I always feel like I’m falling into some sort of trap when I apply simple logic to conservative positions (which should not always be confused with solely Republican positions in the case of entitlements…some D’s get this wrong too). But the pull of common sense is just too strong!
Here’s the thing: it is logically indefensible to simultaneously maintain the following two positions:
1) We can no longer afford Social Security.
2) We can afford—nay, we must afford—the permanent extension of the Bush tax cuts.
Over to CBPP’s own Kathy Ruffing:
The revenue loss over the next 75 years from making all of the Bush tax cuts permanent would be two times the entire Social Security shortfall over that period. (See figure.) Indeed, the revenue loss just from extending the tax cuts for upper-income people would be more than two-thirds as large as the Social Security shortfall over the 75-year period.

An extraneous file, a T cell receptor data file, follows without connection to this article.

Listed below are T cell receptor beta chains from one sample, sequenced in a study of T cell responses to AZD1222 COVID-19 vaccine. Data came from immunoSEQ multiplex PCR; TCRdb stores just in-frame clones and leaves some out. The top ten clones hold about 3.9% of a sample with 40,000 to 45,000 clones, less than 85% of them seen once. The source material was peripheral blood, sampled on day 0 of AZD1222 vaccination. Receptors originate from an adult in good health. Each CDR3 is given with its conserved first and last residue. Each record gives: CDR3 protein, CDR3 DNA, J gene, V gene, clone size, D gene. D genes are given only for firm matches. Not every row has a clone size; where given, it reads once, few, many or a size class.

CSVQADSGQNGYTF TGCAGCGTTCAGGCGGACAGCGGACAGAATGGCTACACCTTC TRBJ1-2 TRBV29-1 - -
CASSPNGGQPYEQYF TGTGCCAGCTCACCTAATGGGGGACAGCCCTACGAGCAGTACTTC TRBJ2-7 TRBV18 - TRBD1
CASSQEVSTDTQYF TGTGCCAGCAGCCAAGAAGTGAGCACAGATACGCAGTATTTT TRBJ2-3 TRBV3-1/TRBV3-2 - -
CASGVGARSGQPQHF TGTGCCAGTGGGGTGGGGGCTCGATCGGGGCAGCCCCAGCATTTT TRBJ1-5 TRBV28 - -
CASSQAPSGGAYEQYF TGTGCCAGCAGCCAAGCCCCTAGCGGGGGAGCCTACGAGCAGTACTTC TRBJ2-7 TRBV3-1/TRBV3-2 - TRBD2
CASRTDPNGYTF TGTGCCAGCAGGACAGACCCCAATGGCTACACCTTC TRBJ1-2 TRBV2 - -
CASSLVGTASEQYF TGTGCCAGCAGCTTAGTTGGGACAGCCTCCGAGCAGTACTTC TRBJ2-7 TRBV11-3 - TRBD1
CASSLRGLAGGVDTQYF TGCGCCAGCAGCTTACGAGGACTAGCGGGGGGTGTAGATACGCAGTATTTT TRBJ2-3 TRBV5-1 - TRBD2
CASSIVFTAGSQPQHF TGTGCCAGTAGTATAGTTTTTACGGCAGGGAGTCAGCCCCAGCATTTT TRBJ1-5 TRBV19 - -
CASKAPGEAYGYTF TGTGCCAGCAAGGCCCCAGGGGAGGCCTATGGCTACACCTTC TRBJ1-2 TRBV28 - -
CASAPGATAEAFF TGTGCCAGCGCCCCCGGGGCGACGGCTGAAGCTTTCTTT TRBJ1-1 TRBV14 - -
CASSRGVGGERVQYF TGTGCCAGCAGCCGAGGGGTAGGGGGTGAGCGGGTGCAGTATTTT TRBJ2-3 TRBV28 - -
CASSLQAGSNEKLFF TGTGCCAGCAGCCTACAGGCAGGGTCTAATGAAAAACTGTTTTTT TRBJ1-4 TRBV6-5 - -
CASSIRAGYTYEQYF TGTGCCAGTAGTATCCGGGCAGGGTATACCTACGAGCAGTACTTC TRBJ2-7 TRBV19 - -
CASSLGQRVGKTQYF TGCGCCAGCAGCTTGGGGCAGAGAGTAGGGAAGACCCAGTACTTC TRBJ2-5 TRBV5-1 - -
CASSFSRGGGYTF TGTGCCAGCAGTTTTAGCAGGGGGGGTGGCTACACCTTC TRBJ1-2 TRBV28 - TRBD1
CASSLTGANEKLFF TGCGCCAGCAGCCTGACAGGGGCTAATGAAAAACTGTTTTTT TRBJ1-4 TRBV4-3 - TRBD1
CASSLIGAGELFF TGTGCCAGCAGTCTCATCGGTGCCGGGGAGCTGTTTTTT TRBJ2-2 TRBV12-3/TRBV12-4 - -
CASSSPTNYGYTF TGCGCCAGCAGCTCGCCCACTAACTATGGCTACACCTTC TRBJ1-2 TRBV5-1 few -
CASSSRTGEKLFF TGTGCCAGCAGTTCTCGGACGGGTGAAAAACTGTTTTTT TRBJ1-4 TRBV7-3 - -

Now, to be clear, Social Security is funded not through the taxes which feed into general revenues but through the Social Security Trust Fund. There are many ways to achieve trust fund solvency, some of which call for higher payroll taxes, such as increasing the maximum taxable salary level (raising that threshold to once again cover 90% of earnings would close about 30% of the 75-year shortfall in the trust fund).
But that larger point here is that assertions of what we can and can’t afford need to be considered from the perspective of the “asserter,” the winners, and the losers. No such assertions should ever be taken at face value.
OK, I’ll now quietly slip back into the tupsy-turvy, through-the-looking-glass world of DC logic.